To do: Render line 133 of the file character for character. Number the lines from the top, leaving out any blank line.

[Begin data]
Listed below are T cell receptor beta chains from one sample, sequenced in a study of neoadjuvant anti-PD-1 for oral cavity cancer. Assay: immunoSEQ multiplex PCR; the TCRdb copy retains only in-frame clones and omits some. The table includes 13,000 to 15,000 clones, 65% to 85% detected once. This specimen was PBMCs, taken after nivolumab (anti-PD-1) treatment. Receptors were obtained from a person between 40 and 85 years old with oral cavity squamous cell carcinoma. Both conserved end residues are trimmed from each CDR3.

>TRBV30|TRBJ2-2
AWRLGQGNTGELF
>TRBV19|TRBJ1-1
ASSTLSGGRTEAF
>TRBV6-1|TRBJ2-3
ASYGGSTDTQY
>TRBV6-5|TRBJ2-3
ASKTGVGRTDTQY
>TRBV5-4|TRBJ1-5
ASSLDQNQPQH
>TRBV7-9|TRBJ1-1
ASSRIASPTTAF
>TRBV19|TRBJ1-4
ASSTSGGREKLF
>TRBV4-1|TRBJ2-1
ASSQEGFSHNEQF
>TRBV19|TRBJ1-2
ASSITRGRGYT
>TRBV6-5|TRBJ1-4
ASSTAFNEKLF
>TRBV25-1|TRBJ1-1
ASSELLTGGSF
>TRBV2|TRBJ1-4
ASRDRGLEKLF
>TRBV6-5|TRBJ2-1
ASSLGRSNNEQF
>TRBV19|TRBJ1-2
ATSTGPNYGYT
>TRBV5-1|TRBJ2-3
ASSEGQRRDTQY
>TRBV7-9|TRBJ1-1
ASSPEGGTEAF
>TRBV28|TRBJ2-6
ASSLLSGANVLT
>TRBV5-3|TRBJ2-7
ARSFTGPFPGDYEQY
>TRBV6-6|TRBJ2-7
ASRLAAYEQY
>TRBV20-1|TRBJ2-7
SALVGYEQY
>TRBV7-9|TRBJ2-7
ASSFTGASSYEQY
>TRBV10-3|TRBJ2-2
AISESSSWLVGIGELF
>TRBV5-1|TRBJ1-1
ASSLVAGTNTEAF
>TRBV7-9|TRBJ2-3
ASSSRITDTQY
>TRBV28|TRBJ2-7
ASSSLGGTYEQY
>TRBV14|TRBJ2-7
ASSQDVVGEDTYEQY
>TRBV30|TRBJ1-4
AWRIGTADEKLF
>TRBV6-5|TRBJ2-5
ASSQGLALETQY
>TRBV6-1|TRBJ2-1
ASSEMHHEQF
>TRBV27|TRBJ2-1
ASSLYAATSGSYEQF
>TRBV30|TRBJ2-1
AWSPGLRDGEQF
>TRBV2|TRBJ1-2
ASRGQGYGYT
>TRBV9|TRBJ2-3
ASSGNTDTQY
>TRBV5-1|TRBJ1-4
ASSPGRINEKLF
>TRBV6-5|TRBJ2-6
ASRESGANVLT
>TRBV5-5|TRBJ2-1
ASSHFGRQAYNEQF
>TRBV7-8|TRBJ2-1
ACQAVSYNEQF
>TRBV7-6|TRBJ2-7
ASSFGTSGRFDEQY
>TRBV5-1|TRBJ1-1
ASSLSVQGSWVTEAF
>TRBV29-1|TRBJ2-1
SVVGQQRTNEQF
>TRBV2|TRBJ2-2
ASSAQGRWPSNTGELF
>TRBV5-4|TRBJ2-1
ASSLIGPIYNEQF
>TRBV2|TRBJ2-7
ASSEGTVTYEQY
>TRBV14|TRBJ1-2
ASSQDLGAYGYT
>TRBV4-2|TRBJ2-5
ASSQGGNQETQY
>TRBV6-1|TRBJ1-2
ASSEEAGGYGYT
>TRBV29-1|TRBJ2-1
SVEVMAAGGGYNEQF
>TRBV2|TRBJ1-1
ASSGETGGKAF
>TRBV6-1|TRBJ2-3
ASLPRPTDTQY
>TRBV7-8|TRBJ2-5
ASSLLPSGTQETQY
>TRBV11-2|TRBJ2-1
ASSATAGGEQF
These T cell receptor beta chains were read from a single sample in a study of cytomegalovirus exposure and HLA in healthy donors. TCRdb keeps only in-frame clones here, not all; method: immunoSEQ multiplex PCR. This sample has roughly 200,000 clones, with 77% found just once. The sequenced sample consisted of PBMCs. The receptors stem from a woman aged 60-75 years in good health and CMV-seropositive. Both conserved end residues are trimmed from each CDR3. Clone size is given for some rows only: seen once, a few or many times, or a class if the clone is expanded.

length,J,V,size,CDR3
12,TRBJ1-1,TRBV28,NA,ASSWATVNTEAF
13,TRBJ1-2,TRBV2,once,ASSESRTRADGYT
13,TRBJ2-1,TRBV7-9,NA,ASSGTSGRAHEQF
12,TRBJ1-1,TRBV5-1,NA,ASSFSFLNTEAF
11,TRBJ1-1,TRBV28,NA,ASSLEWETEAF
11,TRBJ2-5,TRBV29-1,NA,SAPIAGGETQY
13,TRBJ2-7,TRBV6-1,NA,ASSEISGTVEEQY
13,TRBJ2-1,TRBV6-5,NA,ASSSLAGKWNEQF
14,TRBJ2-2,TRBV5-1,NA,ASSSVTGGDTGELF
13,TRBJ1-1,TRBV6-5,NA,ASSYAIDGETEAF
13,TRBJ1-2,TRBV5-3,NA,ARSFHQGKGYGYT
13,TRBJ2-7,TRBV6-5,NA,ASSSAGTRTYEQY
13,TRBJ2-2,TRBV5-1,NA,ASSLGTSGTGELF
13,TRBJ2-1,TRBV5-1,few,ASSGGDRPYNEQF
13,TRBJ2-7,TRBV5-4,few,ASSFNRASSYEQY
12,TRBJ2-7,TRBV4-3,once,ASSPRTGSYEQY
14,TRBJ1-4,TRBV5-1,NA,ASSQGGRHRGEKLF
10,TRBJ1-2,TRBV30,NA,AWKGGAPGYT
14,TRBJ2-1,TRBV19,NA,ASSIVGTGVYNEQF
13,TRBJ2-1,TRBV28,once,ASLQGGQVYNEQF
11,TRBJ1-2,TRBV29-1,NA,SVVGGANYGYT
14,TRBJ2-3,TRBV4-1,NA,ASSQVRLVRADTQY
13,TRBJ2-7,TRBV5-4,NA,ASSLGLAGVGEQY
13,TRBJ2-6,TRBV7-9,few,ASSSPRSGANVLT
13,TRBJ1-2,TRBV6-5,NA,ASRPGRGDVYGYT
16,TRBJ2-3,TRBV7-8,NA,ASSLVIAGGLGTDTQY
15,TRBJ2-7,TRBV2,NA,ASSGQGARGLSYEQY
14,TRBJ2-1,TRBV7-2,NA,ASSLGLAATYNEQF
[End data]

14,TRBJ2-1,TRBV7-2,NA,ASSLGLAATYNEQF